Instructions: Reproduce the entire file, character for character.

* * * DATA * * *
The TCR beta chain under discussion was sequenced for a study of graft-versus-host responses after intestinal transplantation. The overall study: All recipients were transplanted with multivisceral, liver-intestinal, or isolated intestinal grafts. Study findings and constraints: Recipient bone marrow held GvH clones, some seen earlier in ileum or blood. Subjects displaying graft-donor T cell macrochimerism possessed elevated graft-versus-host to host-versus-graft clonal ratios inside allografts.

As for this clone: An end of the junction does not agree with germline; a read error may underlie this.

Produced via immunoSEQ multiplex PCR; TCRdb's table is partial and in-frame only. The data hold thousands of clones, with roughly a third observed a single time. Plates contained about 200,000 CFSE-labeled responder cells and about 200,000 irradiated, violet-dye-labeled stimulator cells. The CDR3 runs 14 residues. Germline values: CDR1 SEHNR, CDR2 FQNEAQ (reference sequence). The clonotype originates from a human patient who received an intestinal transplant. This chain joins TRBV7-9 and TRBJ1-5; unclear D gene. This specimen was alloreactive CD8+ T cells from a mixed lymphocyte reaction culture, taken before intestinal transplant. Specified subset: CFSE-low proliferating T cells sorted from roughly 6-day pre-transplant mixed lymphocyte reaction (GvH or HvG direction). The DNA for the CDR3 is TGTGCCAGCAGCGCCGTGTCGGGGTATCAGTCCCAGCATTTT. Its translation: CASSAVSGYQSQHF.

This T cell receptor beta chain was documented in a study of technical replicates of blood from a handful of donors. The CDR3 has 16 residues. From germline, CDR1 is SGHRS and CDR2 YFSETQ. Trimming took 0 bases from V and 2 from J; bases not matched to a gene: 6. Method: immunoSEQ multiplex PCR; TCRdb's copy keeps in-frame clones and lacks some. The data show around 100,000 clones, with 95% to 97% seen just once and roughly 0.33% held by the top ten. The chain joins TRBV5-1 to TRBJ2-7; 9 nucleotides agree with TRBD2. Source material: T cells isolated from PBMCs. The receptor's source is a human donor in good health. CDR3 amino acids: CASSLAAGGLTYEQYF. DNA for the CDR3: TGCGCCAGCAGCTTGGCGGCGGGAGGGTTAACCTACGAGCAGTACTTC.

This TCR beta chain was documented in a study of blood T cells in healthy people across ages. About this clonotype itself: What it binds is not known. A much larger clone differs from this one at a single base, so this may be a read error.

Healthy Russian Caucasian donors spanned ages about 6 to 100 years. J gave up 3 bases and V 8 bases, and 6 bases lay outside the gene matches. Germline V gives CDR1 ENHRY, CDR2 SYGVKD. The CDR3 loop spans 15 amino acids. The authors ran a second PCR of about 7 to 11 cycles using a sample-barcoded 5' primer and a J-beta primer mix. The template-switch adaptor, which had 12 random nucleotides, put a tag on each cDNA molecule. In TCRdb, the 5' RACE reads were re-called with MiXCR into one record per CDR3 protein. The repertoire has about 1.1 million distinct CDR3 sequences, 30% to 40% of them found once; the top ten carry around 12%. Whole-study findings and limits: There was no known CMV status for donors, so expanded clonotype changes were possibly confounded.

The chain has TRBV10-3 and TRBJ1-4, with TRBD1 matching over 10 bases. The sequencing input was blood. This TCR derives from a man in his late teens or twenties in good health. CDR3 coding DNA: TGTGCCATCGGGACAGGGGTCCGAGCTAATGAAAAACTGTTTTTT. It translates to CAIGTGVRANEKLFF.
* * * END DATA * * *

The TCR beta chain under discussion was sequenced for a study of graft-versus-host responses after intestinal transplantation. The overall study: All recipients were transplanted with multivisceral, liver-intestinal, or isolated intestinal grafts. Study findings and constraints: Recipient bone marrow held GvH clones, some seen earlier in ileum or blood. Subjects displaying graft-donor T cell macrochimerism possessed elevated graft-versus-host to host-versus-graft clonal ratios inside allografts.

As for this clone: An end of the junction does not agree with germline; a read error may underlie this.

Produced via immunoSEQ multiplex PCR; TCRdb's table is partial and in-frame only. The data hold thousands of clones, with roughly a third observed a single time. Plates contained about 200,000 CFSE-labeled responder cells and about 200,000 irradiated, violet-dye-labeled stimulator cells. The CDR3 runs 14 residues. Germline values: CDR1 SEHNR, CDR2 FQNEAQ (reference sequence). The clonotype originates from a human patient who received an intestinal transplant. This chain joins TRBV7-9 and TRBJ1-5; unclear D gene. This specimen was alloreactive CD8+ T cells from a mixed lymphocyte reaction culture, taken before intestinal transplant. Specified subset: CFSE-low proliferating T cells sorted from roughly 6-day pre-transplant mixed lymphocyte reaction (GvH or HvG direction). The DNA for the CDR3 is TGTGCCAGCAGCGCCGTGTCGGGGTATCAGTCCCAGCATTTT. Its translation: CASSAVSGYQSQHF.

This T cell receptor beta chain was documented in a study of technical replicates of blood from a handful of donors. The CDR3 has 16 residues. From germline, CDR1 is SGHRS and CDR2 YFSETQ. Trimming took 0 bases from V and 2 from J; bases not matched to a gene: 6. Method: immunoSEQ multiplex PCR; TCRdb's copy keeps in-frame clones and lacks some. The data show around 100,000 clones, with 95% to 97% seen just once and roughly 0.33% held by the top ten. The chain joins TRBV5-1 to TRBJ2-7; 9 nucleotides agree with TRBD2. Source material: T cells isolated from PBMCs. The receptor's source is a human donor in good health. CDR3 amino acids: CASSLAAGGLTYEQYF. DNA for the CDR3: TGCGCCAGCAGCTTGGCGGCGGGAGGGTTAACCTACGAGCAGTACTTC.

This TCR beta chain was documented in a study of blood T cells in healthy people across ages. About this clonotype itself: What it binds is not known. A much larger clone differs from this one at a single base, so this may be a read error.

Healthy Russian Caucasian donors spanned ages about 6 to 100 years. J gave up 3 bases and V 8 bases, and 6 bases lay outside the gene matches. Germline V gives CDR1 ENHRY, CDR2 SYGVKD. The CDR3 loop spans 15 amino acids. The authors ran a second PCR of about 7 to 11 cycles using a sample-barcoded 5' primer and a J-beta primer mix. The template-switch adaptor, which had 12 random nucleotides, put a tag on each cDNA molecule. In TCRdb, the 5' RACE reads were re-called with MiXCR into one record per CDR3 protein. The repertoire has about 1.1 million distinct CDR3 sequences, 30% to 40% of them found once; the top ten carry around 12%. Whole-study findings and limits: There was no known CMV status for donors, so expanded clonotype changes were possibly confounded.

The chain has TRBV10-3 and TRBJ1-4, with TRBD1 matching over 10 bases. The sequencing input was blood. This TCR derives from a man in his late teens or twenties in good health. CDR3 coding DNA: TGTGCCATCGGGACAGGGGTCCGAGCTAATGAAAAACTGTTTTTT. It translates to CAIGTGVRANEKLFF.